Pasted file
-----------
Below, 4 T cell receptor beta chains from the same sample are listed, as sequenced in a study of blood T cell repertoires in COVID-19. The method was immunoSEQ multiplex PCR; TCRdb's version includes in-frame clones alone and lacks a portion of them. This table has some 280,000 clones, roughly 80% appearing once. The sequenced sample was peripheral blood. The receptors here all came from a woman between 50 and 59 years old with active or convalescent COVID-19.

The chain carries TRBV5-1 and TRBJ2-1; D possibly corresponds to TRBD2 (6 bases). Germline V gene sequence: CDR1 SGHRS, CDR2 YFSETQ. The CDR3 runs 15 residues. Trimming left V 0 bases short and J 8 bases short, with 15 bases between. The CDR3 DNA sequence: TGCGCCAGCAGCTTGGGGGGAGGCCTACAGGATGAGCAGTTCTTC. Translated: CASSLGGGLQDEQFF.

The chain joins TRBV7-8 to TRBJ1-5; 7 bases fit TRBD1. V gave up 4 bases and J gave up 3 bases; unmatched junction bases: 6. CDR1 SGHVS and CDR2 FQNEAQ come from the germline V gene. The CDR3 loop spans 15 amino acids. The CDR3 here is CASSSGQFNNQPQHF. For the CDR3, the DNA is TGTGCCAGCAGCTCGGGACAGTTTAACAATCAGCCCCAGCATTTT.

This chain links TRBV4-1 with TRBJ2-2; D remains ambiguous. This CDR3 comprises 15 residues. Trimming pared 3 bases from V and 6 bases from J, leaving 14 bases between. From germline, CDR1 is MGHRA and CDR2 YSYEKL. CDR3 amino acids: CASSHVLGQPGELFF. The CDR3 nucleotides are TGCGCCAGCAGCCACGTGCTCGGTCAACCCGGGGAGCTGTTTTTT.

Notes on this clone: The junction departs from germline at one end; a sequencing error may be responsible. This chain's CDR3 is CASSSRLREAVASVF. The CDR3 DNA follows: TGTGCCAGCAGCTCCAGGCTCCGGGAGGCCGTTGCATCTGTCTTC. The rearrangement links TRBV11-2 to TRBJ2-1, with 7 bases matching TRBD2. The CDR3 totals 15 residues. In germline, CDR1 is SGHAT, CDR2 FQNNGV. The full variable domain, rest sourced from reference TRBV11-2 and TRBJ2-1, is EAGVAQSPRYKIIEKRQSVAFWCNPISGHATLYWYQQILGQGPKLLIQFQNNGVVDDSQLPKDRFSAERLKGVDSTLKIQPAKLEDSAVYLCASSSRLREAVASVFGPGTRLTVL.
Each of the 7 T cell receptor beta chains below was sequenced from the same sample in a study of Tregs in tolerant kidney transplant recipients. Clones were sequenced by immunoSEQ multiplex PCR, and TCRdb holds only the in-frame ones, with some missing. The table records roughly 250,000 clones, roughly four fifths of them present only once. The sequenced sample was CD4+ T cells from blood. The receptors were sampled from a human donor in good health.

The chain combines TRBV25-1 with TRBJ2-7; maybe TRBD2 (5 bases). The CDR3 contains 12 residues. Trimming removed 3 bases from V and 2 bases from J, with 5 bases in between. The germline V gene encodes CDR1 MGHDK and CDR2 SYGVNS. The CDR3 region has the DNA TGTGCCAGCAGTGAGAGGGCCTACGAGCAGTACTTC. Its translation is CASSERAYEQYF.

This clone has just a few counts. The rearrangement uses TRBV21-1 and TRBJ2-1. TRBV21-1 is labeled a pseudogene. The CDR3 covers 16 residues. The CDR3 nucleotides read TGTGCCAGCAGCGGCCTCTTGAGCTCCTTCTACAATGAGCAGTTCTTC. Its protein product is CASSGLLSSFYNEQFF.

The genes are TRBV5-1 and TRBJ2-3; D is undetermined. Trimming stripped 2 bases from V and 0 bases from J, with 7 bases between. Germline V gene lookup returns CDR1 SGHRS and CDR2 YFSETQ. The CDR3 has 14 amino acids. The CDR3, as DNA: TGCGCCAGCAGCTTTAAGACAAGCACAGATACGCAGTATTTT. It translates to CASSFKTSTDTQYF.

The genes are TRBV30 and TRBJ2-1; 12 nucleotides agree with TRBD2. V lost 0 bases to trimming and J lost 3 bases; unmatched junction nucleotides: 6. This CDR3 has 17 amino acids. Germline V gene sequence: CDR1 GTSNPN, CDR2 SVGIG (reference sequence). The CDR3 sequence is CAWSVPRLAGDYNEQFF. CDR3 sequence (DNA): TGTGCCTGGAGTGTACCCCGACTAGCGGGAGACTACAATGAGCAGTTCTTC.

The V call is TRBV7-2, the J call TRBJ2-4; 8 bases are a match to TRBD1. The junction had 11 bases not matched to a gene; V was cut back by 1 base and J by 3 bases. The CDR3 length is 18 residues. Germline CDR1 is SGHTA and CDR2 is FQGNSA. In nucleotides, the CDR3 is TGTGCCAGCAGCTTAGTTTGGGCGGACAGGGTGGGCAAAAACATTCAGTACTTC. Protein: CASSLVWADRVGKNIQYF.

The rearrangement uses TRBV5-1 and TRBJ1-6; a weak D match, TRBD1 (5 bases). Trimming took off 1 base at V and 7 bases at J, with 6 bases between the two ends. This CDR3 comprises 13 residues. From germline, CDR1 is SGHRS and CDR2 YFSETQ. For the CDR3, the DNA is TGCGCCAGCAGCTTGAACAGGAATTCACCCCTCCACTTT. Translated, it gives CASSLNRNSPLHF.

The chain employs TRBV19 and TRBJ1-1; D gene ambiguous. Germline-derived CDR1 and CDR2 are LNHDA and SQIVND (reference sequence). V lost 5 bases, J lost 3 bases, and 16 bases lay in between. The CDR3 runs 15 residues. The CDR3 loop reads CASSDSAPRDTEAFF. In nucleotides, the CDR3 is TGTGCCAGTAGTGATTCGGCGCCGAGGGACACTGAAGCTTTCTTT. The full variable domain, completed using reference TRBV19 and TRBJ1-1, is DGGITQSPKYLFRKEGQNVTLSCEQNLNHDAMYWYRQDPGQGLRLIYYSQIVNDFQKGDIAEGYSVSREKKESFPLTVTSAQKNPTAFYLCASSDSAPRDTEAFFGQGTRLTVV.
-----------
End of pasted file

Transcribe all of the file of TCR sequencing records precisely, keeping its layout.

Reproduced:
Below, 4 T cell receptor beta chains from the same sample are listed, as sequenced in a study of blood T cell repertoires in COVID-19. The method was immunoSEQ multiplex PCR; TCRdb's version includes in-frame clones alone and lacks a portion of them. This table has some 280,000 clones, roughly 80% appearing once. The sequenced sample was peripheral blood. The receptors here all came from a woman between 50 and 59 years old with active or convalescent COVID-19.

The chain carries TRBV5-1 and TRBJ2-1; D possibly corresponds to TRBD2 (6 bases). Germline V gene sequence: CDR1 SGHRS, CDR2 YFSETQ. The CDR3 runs 15 residues. Trimming left V 0 bases short and J 8 bases short, with 15 bases between. The CDR3 DNA sequence: TGCGCCAGCAGCTTGGGGGGAGGCCTACAGGATGAGCAGTTCTTC. Translated: CASSLGGGLQDEQFF.

The chain joins TRBV7-8 to TRBJ1-5; 7 bases fit TRBD1. V gave up 4 bases and J gave up 3 bases; unmatched junction bases: 6. CDR1 SGHVS and CDR2 FQNEAQ come from the germline V gene. The CDR3 loop spans 15 amino acids. The CDR3 here is CASSSGQFNNQPQHF. For the CDR3, the DNA is TGTGCCAGCAGCTCGGGACAGTTTAACAATCAGCCCCAGCATTTT.

This chain links TRBV4-1 with TRBJ2-2; D remains ambiguous. This CDR3 comprises 15 residues. Trimming pared 3 bases from V and 6 bases from J, leaving 14 bases between. From germline, CDR1 is MGHRA and CDR2 YSYEKL. CDR3 amino acids: CASSHVLGQPGELFF. The CDR3 nucleotides are TGCGCCAGCAGCCACGTGCTCGGTCAACCCGGGGAGCTGTTTTTT.

Notes on this clone: The junction departs from germline at one end; a sequencing error may be responsible. This chain's CDR3 is CASSSRLREAVASVF. The CDR3 DNA follows: TGTGCCAGCAGCTCCAGGCTCCGGGAGGCCGTTGCATCTGTCTTC. The rearrangement links TRBV11-2 to TRBJ2-1, with 7 bases matching TRBD2. The CDR3 totals 15 residues. In germline, CDR1 is SGHAT, CDR2 FQNNGV. The full variable domain, rest sourced from reference TRBV11-2 and TRBJ2-1, is EAGVAQSPRYKIIEKRQSVAFWCNPISGHATLYWYQQILGQGPKLLIQFQNNGVVDDSQLPKDRFSAERLKGVDSTLKIQPAKLEDSAVYLCASSSRLREAVASVFGPGTRLTVL.
Each of the 7 T cell receptor beta chains below was sequenced from the same sample in a study of Tregs in tolerant kidney transplant recipients. Clones were sequenced by immunoSEQ multiplex PCR, and TCRdb holds only the in-frame ones, with some missing. The table records roughly 250,000 clones, roughly four fifths of them present only once. The sequenced sample was CD4+ T cells from blood. The receptors were sampled from a human donor in good health.

The chain combines TRBV25-1 with TRBJ2-7; maybe TRBD2 (5 bases). The CDR3 contains 12 residues. Trimming removed 3 bases from V and 2 bases from J, with 5 bases in between. The germline V gene encodes CDR1 MGHDK and CDR2 SYGVNS. The CDR3 region has the DNA TGTGCCAGCAGTGAGAGGGCCTACGAGCAGTACTTC. Its translation is CASSERAYEQYF.

This clone has just a few counts. The rearrangement uses TRBV21-1 and TRBJ2-1. TRBV21-1 is labeled a pseudogene. The CDR3 covers 16 residues. The CDR3 nucleotides read TGTGCCAGCAGCGGCCTCTTGAGCTCCTTCTACAATGAGCAGTTCTTC. Its protein product is CASSGLLSSFYNEQFF.

The genes are TRBV5-1 and TRBJ2-3; D is undetermined. Trimming stripped 2 bases from V and 0 bases from J, with 7 bases between. Germline V gene lookup returns CDR1 SGHRS and CDR2 YFSETQ. The CDR3 has 14 amino acids. The CDR3, as DNA: TGCGCCAGCAGCTTTAAGACAAGCACAGATACGCAGTATTTT. It translates to CASSFKTSTDTQYF.

The genes are TRBV30 and TRBJ2-1; 12 nucleotides agree with TRBD2. V lost 0 bases to trimming and J lost 3 bases; unmatched junction nucleotides: 6. This CDR3 has 17 amino acids. Germline V gene sequence: CDR1 GTSNPN, CDR2 SVGIG (reference sequence). The CDR3 sequence is CAWSVPRLAGDYNEQFF. CDR3 sequence (DNA): TGTGCCTGGAGTGTACCCCGACTAGCGGGAGACTACAATGAGCAGTTCTTC.

The V call is TRBV7-2, the J call TRBJ2-4; 8 bases are a match to TRBD1. The junction had 11 bases not matched to a gene; V was cut back by 1 base and J by 3 bases. The CDR3 length is 18 residues. Germline CDR1 is SGHTA and CDR2 is FQGNSA. In nucleotides, the CDR3 is TGTGCCAGCAGCTTAGTTTGGGCGGACAGGGTGGGCAAAAACATTCAGTACTTC. Protein: CASSLVWADRVGKNIQYF.

The rearrangement uses TRBV5-1 and TRBJ1-6; a weak D match, TRBD1 (5 bases). Trimming took off 1 base at V and 7 bases at J, with 6 bases between the two ends. This CDR3 comprises 13 residues. From germline, CDR1 is SGHRS and CDR2 YFSETQ. For the CDR3, the DNA is TGCGCCAGCAGCTTGAACAGGAATTCACCCCTCCACTTT. Translated, it gives CASSLNRNSPLHF.

The chain employs TRBV19 and TRBJ1-1; D gene ambiguous. Germline-derived CDR1 and CDR2 are LNHDA and SQIVND (reference sequence). V lost 5 bases, J lost 3 bases, and 16 bases lay in between. The CDR3 runs 15 residues. The CDR3 loop reads CASSDSAPRDTEAFF. In nucleotides, the CDR3 is TGTGCCAGTAGTGATTCGGCGCCGAGGGACACTGAAGCTTTCTTT. The full variable domain, completed using reference TRBV19 and TRBJ1-1, is DGGITQSPKYLFRKEGQNVTLSCEQNLNHDAMYWYRQDPGQGLRLIYYSQIVNDFQKGDIAEGYSVSREKKESFPLTVTSAQKNPTAFYLCASSDSAPRDTEAFFGQGTRLTVV.